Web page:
Ep. 65 – Our Take on the Machining World of 2019

By Lloyd and Noah Graff

In today’s podcast Lloyd and Noah Graff reflect on their experiences in the machining world of 2019. What did we see this past year? What did we learn? How did it feel?

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Main Points

(2:07) Lloyd says when he thinks of 2019 he thinks of his “constant battle between despondency and hope.” He feels like one deal can make or break a year in the used machinery business. 

(3:45) Lloyd and Noah talk about the importance of journaling about their days. Lloyd tries to do it in the middle of the work day while Noah prefers to do it at night. Both agree that by journaling they realize they did indeed accomplish things, and have significant conversations and experiences on a given day. 

(6:00) Noah and Lloyd talk about the grim political news of 2019. Lloyd says everything is focused on conflict. Noah says in 2019 he found he was happier and more productive by minimizing his news intake.

(7:00) Lloyd says ironically one of the more fun parts of 2019 was watching the Chicago Cubs games and sharing the experience with family by texting and calling during the games. He also says one of his greatest pleasures is working with Noah, and that he would not work in the machinery business without having Noah question and push him. He says the day he can’t handle being questioned is the day he should retire.

(10:50) Noah talks about his personal growth with self-help books such as Dale Carnegie’s How to Make Friends and Influence People. Noah and Lloyd talk about their strategies on how to make others feel important and comfortable in conversations.

(15:50) Lloyd says one of the most significant experiences of 2019 was being conned by an international customer. It was a lesson in the importance of doing due-diligence and that it is impossible to know who to trust, even after meeting them in person.

Lloyd and Noah reflect on another year in machining

(23:13) Lloyd predicts what used machines Graff-Pinkert will focus on selling in 2020. He believes in focusing on the “unloved machines” such as multi-spindle screw machines rather than all late model CNC equipment because older equipment has potential for better margins. However, he still preaches caution because machines are “unloved” for a reason. 

(25:00) Lloyd says the European automotive industry seems to be betting on electric cars much more than that in America. The unchartered territory has made high production machining companies in Europe nervous and indecisive about what work to go after in the next few years. 

(28:30) Noah remarks that the values of multi-spindle screw machines seem to have fallen dramatically in the last year. High quality European screw machines sold for incredibly low prices in a few recent auctions. Lloyd says it demonstrates buyers are cautious, but he thinks people’s mindsets could change in the near future.

(36:00) Noah says he is grateful he gets to create Swarfcast. He thanks the show’s loyal listeners and proudly announces the podcast has its first paid advertiser, Firetrace. He gives his pitch for listeners to subscribe, share, and rate the podcast.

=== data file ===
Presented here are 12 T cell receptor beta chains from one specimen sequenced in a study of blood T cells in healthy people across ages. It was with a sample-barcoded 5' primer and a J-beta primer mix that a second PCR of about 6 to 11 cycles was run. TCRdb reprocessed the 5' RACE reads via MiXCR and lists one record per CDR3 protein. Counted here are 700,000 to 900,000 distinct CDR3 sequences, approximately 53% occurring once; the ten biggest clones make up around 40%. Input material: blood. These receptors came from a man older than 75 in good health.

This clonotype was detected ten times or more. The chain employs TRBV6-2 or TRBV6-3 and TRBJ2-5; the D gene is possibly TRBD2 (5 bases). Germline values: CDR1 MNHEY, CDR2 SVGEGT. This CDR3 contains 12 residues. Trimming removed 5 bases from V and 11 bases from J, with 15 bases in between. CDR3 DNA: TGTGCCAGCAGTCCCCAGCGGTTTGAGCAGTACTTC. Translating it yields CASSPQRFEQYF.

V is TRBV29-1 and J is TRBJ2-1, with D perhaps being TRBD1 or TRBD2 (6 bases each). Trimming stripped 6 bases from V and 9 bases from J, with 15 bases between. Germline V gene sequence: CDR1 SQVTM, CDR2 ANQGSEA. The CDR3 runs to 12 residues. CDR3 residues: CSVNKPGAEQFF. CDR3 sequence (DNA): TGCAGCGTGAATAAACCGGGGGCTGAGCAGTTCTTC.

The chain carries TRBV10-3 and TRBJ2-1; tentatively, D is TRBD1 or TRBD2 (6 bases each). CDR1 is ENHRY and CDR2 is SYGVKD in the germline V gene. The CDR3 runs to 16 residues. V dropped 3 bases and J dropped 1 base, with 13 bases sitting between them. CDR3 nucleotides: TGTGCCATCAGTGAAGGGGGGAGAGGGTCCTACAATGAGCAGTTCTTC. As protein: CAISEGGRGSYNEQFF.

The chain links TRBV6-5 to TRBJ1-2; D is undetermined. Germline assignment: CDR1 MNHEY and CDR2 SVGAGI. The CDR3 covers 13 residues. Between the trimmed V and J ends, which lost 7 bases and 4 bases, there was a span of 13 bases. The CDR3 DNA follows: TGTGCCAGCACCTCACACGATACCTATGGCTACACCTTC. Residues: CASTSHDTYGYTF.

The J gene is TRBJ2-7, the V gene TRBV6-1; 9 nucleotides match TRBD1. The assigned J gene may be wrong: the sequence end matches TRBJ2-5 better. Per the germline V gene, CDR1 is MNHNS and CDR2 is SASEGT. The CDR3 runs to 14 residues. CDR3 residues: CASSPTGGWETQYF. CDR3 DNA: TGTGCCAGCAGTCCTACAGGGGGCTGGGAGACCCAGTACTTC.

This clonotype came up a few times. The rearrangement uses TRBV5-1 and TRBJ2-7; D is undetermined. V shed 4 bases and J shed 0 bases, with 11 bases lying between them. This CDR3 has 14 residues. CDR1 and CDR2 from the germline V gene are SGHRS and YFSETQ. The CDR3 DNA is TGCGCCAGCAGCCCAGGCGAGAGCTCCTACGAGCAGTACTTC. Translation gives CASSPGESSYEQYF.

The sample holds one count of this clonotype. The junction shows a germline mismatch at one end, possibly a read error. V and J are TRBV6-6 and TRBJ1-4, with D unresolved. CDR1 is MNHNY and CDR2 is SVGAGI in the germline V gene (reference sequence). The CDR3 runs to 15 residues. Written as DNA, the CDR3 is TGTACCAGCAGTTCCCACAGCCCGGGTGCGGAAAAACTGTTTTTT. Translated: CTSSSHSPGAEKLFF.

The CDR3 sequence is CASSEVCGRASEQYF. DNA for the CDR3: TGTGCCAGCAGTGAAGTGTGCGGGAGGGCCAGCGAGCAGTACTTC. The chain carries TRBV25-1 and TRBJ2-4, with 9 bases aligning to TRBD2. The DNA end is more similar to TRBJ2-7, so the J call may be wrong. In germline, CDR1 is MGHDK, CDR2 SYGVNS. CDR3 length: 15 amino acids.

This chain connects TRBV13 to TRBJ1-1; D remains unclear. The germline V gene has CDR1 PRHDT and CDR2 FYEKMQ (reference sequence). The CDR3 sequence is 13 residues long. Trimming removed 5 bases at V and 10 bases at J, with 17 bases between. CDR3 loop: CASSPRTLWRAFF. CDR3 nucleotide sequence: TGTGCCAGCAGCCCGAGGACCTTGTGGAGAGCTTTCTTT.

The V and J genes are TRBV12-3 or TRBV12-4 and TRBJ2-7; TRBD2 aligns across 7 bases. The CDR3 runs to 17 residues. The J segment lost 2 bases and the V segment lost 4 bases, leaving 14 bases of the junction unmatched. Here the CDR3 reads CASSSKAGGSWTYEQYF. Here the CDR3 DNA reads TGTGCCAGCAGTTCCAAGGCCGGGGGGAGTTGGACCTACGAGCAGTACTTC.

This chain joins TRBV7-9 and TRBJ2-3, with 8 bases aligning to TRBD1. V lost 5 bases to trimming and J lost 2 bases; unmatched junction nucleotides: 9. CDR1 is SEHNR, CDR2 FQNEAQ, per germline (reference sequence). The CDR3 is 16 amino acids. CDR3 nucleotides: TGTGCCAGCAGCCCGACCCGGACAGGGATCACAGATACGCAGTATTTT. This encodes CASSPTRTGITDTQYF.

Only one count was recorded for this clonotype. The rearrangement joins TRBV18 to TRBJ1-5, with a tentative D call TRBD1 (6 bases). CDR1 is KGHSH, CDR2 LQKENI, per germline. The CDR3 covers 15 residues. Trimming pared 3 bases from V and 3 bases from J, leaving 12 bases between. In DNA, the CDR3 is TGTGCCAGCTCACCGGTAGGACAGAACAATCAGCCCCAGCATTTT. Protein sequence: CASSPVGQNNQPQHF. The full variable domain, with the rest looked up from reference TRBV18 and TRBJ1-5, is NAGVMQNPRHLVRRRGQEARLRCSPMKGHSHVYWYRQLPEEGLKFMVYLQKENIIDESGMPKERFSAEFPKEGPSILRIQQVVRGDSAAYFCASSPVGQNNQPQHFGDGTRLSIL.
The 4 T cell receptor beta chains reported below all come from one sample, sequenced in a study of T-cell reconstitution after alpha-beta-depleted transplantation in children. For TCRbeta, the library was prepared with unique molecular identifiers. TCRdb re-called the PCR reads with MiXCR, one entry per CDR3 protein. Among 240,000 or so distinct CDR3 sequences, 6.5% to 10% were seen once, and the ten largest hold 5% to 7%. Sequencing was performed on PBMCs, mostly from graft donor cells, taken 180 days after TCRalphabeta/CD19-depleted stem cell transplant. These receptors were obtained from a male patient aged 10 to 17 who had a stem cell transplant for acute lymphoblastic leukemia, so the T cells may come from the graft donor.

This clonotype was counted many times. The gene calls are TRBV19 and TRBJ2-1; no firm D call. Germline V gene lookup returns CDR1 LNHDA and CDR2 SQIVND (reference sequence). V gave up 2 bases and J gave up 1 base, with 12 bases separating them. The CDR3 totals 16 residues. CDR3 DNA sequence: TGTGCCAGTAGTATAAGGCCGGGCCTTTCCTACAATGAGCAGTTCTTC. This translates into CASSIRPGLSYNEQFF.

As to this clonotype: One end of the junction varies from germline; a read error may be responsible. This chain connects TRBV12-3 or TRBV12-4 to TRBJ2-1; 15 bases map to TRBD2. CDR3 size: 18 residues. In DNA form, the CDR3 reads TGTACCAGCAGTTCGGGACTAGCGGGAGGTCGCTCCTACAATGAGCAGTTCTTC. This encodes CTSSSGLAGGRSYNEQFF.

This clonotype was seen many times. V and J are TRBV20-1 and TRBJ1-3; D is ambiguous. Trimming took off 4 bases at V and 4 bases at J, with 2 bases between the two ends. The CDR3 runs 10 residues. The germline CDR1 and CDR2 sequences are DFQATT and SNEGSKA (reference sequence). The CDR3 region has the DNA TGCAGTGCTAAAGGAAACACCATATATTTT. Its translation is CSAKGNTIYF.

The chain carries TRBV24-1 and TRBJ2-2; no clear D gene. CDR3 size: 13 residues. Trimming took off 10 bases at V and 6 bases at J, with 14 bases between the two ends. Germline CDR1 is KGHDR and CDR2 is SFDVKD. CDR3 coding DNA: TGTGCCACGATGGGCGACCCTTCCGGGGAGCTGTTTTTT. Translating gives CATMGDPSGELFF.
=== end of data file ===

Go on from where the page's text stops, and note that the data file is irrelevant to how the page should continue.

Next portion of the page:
Question: What is one thing you will remember from 2019?

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3 thoughts on “Ep. 65 – Our Take on the Machining World of 2019

  1. miles free

    I agree with your thinking that “He feels like one deal can make or break a year in the used machinery business.’
    The reason that they call Black Friday, Black Friday is because for many retailers, that is the day in which their sales for the year put them into the black, or positive.

    This year has seemed to be difficult to interpret for many people, our PMPA business Trends Sales Index is still (just) positive for the year- compared to last year. Which we had predicted back in April. We are likely to come in a couple of percent behind last year after we run December’s numbers, based on the impact of the GM-UAW strike and the Boeing 7373 Max issue- two of the largest consumers of precision machined products from our shops.
    For the Europeans to bet on Electric cars is a funny development- they have some of the world’s most expensive electricity and an insufficient grid at best. Too bad that Volkswagen killed “Clean Diesel” with their ethical failures in testing.

  2. Bill Badura

    There is another, less read, Dale Carnegie book that seems as pertinent to
    today as ever. It is entitled, How To Stop Worrying and Start Living, and was a big help to
    me when I first read it in 1990.
    And remember, if buying and selling your equipment was easy, there would be
    no place for you in the equation.

    I’ve enjoyed TMW since the first print issues, and still look forward to it. Keep up the good work as it is appreciated.

  3. Lloyd Graff

    Thank you Miles and Bill. I think podcasts are a significant addition to our content. Noah has done a terrific job with them.
    The machinery business is a challenge because it lacks momentum. Advertising gives you a jump start but each deal starts from scratch. But it’s degree of difficulty makes the victories sweet. It also enables us to get to know people all over the world. Many people see it as a mundane boring game but I have always found endlessly engrossing.


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